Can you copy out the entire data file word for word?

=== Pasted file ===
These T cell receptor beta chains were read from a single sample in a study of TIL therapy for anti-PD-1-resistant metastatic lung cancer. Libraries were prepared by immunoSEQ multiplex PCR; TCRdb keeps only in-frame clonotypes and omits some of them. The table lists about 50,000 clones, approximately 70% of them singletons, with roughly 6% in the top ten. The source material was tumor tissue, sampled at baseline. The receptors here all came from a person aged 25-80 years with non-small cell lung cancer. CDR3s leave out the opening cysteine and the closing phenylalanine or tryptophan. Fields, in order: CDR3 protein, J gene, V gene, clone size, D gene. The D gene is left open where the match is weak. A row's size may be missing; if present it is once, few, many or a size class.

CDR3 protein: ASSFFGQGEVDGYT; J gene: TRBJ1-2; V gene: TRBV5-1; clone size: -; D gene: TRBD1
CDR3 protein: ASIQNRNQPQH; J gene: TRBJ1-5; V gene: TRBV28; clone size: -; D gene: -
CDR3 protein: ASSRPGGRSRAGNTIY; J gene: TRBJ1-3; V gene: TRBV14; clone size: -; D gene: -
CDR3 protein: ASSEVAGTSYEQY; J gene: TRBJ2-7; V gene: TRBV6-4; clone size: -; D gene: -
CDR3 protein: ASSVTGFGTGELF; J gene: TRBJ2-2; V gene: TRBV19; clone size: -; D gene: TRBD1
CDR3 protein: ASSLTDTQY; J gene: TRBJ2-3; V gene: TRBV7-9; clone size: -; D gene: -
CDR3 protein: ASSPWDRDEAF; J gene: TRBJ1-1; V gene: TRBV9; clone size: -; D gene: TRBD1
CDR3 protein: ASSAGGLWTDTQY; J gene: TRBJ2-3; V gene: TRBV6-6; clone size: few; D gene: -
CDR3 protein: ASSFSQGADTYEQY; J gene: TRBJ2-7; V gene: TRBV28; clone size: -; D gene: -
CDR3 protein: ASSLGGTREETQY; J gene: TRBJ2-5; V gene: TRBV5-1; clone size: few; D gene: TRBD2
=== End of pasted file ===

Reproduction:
These T cell receptor beta chains were read from a single sample in a study of TIL therapy for anti-PD-1-resistant metastatic lung cancer. Libraries were prepared by immunoSEQ multiplex PCR; TCRdb keeps only in-frame clonotypes and omits some of them. The table lists about 50,000 clones, approximately 70% of them singletons, with roughly 6% in the top ten. The source material was tumor tissue, sampled at baseline. The receptors here all came from a person aged 25-80 years with non-small cell lung cancer. CDR3s leave out the opening cysteine and the closing phenylalanine or tryptophan. Fields, in order: CDR3 protein, J gene, V gene, clone size, D gene. The D gene is left open where the match is weak. A row's size may be missing; if present it is once, few, many or a size class.

CDR3 protein: ASSFFGQGEVDGYT; J gene: TRBJ1-2; V gene: TRBV5-1; clone size: -; D gene: TRBD1
CDR3 protein: ASIQNRNQPQH; J gene: TRBJ1-5; V gene: TRBV28; clone size: -; D gene: -
CDR3 protein: ASSRPGGRSRAGNTIY; J gene: TRBJ1-3; V gene: TRBV14; clone size: -; D gene: -
CDR3 protein: ASSEVAGTSYEQY; J gene: TRBJ2-7; V gene: TRBV6-4; clone size: -; D gene: -
CDR3 protein: ASSVTGFGTGELF; J gene: TRBJ2-2; V gene: TRBV19; clone size: -; D gene: TRBD1
CDR3 protein: ASSLTDTQY; J gene: TRBJ2-3; V gene: TRBV7-9; clone size: -; D gene: -
CDR3 protein: ASSPWDRDEAF; J gene: TRBJ1-1; V gene: TRBV9; clone size: -; D gene: TRBD1
CDR3 protein: ASSAGGLWTDTQY; J gene: TRBJ2-3; V gene: TRBV6-6; clone size: few; D gene: -
CDR3 protein: ASSFSQGADTYEQY; J gene: TRBJ2-7; V gene: TRBV28; clone size: -; D gene: -
CDR3 protein: ASSLGGTREETQY; J gene: TRBJ2-5; V gene: TRBV5-1; clone size: few; D gene: TRBD2